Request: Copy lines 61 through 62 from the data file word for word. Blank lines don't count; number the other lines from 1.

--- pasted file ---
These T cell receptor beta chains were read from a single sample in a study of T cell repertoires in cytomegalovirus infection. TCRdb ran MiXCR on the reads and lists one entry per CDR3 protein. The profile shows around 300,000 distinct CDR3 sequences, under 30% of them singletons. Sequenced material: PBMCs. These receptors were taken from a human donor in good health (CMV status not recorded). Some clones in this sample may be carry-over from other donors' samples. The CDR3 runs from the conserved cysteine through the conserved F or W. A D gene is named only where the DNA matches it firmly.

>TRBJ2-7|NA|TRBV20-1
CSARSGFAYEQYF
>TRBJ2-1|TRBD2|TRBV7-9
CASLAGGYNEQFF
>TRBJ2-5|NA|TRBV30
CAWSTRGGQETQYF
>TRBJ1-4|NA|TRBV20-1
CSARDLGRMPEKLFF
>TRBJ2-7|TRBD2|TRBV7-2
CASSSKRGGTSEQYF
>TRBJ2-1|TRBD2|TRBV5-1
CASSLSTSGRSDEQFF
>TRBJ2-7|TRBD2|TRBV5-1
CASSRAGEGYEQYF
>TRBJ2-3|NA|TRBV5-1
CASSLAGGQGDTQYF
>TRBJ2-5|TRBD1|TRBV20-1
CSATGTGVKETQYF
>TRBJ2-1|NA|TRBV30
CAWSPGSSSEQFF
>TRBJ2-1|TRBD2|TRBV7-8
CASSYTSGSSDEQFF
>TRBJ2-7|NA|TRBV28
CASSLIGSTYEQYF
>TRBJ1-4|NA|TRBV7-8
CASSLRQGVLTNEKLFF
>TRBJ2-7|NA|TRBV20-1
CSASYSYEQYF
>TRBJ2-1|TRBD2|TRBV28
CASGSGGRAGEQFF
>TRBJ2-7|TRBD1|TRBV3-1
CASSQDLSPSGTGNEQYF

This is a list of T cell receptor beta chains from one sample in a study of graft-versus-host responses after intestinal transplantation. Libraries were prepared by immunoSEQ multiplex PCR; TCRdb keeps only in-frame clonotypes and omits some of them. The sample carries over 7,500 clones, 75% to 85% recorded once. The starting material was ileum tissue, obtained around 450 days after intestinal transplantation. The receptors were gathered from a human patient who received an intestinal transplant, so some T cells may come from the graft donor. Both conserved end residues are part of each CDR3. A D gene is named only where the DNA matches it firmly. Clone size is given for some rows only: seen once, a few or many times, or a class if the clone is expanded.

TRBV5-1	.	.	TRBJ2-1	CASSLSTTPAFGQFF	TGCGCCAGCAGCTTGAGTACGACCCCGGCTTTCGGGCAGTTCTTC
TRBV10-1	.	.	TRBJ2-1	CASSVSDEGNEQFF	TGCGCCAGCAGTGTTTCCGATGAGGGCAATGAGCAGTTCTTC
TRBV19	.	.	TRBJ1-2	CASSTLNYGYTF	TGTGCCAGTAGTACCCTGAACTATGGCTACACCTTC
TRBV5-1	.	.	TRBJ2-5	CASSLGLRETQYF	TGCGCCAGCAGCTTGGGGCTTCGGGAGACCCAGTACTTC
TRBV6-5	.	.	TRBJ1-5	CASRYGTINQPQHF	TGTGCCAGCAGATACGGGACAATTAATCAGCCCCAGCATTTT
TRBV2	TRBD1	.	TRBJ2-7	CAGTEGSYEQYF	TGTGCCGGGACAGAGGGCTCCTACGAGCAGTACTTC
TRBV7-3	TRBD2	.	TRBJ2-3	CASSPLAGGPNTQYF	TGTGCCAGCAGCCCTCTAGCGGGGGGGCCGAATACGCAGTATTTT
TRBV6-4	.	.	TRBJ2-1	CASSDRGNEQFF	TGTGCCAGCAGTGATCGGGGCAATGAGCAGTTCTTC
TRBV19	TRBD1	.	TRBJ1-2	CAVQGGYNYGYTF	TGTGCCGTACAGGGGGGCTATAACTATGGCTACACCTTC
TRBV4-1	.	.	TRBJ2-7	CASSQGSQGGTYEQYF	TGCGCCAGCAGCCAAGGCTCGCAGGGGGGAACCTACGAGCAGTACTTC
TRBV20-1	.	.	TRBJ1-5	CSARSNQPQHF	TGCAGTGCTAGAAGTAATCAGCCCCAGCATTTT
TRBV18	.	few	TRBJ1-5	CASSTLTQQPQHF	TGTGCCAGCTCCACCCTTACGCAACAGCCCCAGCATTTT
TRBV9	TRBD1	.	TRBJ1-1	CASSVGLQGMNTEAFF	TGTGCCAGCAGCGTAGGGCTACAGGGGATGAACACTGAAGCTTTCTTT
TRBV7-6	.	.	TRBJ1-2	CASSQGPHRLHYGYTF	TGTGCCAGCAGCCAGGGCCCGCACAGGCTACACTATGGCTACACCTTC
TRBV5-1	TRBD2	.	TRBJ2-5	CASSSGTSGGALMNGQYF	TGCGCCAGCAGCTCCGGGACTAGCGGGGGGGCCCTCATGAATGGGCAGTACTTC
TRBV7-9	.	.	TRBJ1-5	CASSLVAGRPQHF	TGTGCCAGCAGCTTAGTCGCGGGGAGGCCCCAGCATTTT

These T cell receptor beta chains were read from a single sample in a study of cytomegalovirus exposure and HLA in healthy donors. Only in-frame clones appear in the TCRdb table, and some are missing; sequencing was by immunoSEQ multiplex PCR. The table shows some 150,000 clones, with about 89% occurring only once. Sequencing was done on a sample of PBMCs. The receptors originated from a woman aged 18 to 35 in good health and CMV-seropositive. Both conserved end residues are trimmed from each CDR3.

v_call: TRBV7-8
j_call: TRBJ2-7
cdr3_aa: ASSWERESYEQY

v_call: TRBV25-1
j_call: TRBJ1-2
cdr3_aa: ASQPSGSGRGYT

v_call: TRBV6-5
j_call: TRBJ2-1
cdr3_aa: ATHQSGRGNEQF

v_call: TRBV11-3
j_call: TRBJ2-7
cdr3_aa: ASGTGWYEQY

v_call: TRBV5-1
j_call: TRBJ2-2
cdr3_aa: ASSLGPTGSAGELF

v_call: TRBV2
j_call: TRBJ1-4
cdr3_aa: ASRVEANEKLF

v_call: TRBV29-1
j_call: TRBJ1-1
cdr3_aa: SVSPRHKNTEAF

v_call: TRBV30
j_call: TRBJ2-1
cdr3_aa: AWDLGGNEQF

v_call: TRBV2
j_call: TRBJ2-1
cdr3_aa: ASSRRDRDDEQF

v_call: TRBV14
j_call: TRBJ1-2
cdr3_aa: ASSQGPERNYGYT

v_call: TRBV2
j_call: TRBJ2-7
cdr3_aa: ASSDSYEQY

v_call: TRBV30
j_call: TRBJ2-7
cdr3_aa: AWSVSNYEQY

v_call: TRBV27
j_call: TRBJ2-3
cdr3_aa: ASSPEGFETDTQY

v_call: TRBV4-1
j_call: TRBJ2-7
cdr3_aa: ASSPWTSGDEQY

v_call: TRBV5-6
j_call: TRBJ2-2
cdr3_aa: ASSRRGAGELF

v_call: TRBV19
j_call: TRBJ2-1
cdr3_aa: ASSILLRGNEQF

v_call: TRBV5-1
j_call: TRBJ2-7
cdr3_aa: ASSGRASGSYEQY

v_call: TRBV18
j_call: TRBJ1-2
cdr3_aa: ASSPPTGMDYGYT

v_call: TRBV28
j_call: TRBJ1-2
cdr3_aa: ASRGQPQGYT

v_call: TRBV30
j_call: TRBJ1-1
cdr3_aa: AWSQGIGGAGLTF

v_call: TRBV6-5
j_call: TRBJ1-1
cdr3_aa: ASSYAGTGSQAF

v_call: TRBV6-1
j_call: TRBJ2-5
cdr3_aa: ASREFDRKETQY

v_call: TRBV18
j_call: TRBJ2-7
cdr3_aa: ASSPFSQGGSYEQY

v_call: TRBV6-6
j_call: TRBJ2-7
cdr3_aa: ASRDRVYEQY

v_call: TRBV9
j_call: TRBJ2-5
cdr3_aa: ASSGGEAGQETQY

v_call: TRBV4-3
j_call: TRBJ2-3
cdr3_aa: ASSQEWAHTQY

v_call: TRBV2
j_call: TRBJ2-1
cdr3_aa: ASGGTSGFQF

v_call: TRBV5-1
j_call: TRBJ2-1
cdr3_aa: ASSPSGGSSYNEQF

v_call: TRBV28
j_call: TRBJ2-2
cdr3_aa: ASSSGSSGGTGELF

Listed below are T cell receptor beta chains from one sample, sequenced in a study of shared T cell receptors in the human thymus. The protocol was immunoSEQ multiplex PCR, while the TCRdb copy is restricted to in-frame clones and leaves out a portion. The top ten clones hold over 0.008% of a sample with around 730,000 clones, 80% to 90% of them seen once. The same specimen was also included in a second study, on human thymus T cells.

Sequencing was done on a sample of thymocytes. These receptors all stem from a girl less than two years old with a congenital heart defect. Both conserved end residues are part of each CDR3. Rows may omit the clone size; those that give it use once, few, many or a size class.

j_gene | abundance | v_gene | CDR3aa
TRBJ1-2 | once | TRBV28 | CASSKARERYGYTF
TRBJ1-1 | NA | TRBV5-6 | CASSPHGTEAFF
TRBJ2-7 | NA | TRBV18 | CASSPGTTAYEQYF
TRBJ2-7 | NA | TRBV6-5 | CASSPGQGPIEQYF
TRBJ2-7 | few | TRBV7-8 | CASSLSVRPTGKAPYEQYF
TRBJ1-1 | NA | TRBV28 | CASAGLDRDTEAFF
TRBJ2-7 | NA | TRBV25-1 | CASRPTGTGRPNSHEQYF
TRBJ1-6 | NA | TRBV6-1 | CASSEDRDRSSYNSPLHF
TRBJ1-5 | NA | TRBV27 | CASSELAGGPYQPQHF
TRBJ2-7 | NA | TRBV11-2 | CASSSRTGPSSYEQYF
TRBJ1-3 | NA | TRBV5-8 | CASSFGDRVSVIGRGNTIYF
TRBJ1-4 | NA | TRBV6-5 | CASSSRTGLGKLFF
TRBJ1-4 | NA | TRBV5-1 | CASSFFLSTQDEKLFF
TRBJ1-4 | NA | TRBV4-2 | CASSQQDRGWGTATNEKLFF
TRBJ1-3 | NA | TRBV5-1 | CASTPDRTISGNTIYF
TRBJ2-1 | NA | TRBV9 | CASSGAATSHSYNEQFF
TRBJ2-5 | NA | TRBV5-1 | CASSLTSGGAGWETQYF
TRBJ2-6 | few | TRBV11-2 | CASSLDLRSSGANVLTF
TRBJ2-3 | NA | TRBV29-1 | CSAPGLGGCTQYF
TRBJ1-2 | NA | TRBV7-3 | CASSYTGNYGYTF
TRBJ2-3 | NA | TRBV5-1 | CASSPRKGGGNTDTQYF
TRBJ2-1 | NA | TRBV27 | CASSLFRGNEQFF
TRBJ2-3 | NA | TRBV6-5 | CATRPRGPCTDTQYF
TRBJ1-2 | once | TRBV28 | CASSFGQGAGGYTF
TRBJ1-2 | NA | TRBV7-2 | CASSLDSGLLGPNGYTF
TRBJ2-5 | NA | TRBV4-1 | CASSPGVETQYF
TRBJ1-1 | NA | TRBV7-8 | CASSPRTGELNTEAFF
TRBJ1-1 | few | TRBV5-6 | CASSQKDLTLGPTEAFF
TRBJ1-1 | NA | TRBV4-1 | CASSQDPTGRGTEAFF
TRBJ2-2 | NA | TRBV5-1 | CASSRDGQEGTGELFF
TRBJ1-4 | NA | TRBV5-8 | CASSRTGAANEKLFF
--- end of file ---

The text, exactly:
v_call: TRBV11-3
j_call: TRBJ2-7